News

Calvary UMC living Nativity reflects true meaning of Christmas

Calvary UMC living Nativity reflects true meaning of Christmas

published 12/22/2016
By Roxanne Strike

Since St. Francis of Assisi first displayed a Nativity scene, or crèche, in 1223, these depictions of the Christmas story have been a popular part of the Advent season across the world. United Methodist churches in Iowa have gladly been a part of that tradition for years, often making it an annual tradition.
 
Calvary United Methodist Church in Ames has hosted it annual living Nativity scene for more than a decade, said church member Dennis Toft, who has been involved with the program for 10 years.
 
“Pastor Lynn Elrod came up with the idea and promoted it,” said Toft. “He and a family in the church supported that and built the barn with wood from a farm in Prairie City.”
 
The annual display includes church members who sign up for 30-minute shifts to play the roles of Joseph, Mary, shepherds and wise men; a manger, a large barn structure and live animals. Inside the church, several volunteers prepare a hot meal for the actors for between their shifts. Women from the church sewed the costumes and continue upkeep on the costumes.
 
The scene is set up in front of the church so families and visitors can drive past or park to come visit the animals and actors. When all is said and done, anywhere from 20 to 40 volunteers help pull off the annual event said current Pastor Steve Campbell.
 

Enriching the experience 

After Elrod left Calvary in 2008, the Rev. Dr. Emmanuel Dass took the reigns and continued the annual tradition, while overseeing updates to create a more fulfilling experience.
 
In 2011, Toft and other church members redesigned the barn. The original barn was very large and extremely heavy, making storage and set up difficult. Toft drafted the design of the barn and utilized the original lumber. The barn could now be set up by only two people in less than two hours.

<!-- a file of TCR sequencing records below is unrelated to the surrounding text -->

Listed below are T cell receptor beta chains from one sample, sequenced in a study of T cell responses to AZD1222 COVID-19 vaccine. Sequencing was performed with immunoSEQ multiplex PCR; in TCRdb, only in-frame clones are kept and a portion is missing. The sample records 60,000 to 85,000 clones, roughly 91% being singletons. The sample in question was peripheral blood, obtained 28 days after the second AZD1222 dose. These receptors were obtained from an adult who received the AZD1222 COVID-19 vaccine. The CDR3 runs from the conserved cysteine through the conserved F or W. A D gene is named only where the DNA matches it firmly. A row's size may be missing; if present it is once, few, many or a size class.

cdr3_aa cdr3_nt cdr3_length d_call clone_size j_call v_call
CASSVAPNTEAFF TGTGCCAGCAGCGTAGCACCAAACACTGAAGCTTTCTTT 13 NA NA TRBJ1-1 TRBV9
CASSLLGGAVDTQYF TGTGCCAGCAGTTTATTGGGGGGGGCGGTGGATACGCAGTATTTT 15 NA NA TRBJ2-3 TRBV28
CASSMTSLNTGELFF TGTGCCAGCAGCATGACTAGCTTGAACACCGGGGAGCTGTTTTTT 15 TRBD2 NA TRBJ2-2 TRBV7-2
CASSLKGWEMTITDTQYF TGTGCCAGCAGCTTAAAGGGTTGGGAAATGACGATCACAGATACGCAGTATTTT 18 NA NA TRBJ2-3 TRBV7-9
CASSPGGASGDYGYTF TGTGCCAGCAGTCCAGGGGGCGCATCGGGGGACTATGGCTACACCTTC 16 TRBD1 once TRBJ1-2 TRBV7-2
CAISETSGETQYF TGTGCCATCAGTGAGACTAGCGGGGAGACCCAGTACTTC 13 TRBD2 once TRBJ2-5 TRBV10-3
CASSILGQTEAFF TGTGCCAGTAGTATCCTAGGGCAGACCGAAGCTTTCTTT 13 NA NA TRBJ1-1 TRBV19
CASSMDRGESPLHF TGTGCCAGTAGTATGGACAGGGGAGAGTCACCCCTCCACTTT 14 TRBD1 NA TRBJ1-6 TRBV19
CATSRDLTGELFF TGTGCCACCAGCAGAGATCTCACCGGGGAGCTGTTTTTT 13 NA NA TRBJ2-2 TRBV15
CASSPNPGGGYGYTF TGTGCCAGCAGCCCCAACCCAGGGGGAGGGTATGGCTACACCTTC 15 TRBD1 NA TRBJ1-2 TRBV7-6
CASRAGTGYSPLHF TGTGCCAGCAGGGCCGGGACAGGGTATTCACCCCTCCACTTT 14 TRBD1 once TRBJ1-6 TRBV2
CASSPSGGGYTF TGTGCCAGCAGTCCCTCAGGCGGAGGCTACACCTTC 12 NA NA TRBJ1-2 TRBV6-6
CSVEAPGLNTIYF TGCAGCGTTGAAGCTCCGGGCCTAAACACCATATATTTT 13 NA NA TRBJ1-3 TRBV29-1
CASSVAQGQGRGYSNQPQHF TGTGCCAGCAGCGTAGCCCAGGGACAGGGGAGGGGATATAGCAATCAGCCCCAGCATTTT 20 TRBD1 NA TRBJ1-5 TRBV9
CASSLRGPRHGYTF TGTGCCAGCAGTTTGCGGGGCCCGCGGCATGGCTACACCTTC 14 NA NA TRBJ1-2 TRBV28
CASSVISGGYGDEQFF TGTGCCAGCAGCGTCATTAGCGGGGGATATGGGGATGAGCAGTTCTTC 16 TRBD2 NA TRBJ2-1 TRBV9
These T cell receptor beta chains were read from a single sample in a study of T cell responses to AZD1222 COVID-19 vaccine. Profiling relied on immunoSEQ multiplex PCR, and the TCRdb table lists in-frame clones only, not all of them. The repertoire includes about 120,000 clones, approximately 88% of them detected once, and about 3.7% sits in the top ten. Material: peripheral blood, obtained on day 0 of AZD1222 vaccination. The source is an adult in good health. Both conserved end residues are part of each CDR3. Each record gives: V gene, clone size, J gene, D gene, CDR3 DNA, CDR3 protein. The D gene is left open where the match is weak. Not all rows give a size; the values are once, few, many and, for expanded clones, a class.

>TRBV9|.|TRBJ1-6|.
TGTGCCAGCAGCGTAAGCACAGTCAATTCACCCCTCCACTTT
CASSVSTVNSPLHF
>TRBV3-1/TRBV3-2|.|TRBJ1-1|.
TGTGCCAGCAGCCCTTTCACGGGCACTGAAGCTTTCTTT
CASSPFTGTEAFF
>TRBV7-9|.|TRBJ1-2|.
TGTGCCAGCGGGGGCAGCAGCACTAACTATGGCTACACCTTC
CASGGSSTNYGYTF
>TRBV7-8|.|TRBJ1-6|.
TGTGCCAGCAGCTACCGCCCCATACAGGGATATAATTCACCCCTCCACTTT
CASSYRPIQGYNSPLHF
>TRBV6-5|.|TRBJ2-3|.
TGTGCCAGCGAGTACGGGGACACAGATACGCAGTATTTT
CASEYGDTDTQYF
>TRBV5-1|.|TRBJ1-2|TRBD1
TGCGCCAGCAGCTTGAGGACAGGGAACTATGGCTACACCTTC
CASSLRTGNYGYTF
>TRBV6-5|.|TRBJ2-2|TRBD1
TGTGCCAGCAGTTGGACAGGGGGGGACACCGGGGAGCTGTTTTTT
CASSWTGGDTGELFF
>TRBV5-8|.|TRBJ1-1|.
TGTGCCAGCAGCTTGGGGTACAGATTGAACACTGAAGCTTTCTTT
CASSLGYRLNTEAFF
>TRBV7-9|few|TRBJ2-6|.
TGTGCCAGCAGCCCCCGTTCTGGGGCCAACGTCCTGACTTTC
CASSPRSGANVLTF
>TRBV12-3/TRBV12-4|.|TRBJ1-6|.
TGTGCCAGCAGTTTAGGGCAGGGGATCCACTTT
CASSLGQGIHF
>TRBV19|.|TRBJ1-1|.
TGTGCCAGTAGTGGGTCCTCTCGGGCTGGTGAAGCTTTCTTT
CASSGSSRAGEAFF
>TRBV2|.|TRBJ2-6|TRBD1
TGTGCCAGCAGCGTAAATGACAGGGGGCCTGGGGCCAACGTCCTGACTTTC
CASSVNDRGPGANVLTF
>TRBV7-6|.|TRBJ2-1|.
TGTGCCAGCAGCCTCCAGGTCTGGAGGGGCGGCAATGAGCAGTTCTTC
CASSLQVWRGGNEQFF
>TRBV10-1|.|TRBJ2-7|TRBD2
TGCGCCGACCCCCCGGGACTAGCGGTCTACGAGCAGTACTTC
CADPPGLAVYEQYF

“We saw a need and it made the process much easier, “ said Toft. “It helps so we can focus on our efforts on other planning.”
 
Dass and Toft oversaw an addition to the actual portrayal of the Nativity. Church members and Nativity actors Gary and Jami Mirka thought to read the Christmas story from the Gospels as people stopped by.
 
“It helped enrich the experience,” said Dass. “Not only were people seeing the story in flesh and blood, but they are hearing it as well from the Gospel.”
 
Toft said he and volunteers are always thinking of new ways to add to the experience. Toft said he’s thought about using some kind of animatronics in addition to the live animals and volunteers.
 
“I haven’t done anything with the idea yet, but there are always ways we can improve the event,” he said.
 

Connecting with the community

“The tradition is a good way to connect with the community,” said Dass. “People really enjoy coming out there to see it.”
 
This year, due to bad weather, between 40 and 60 attended. Last year, though, on Friday night, 70 people visited and 100 people came the following night.
 
“The scene is a very deeply moving experience,” said Campbell, who has not participated in a live Nativity before coming to Calvary. “The meaning of the Incarnation comes to life.”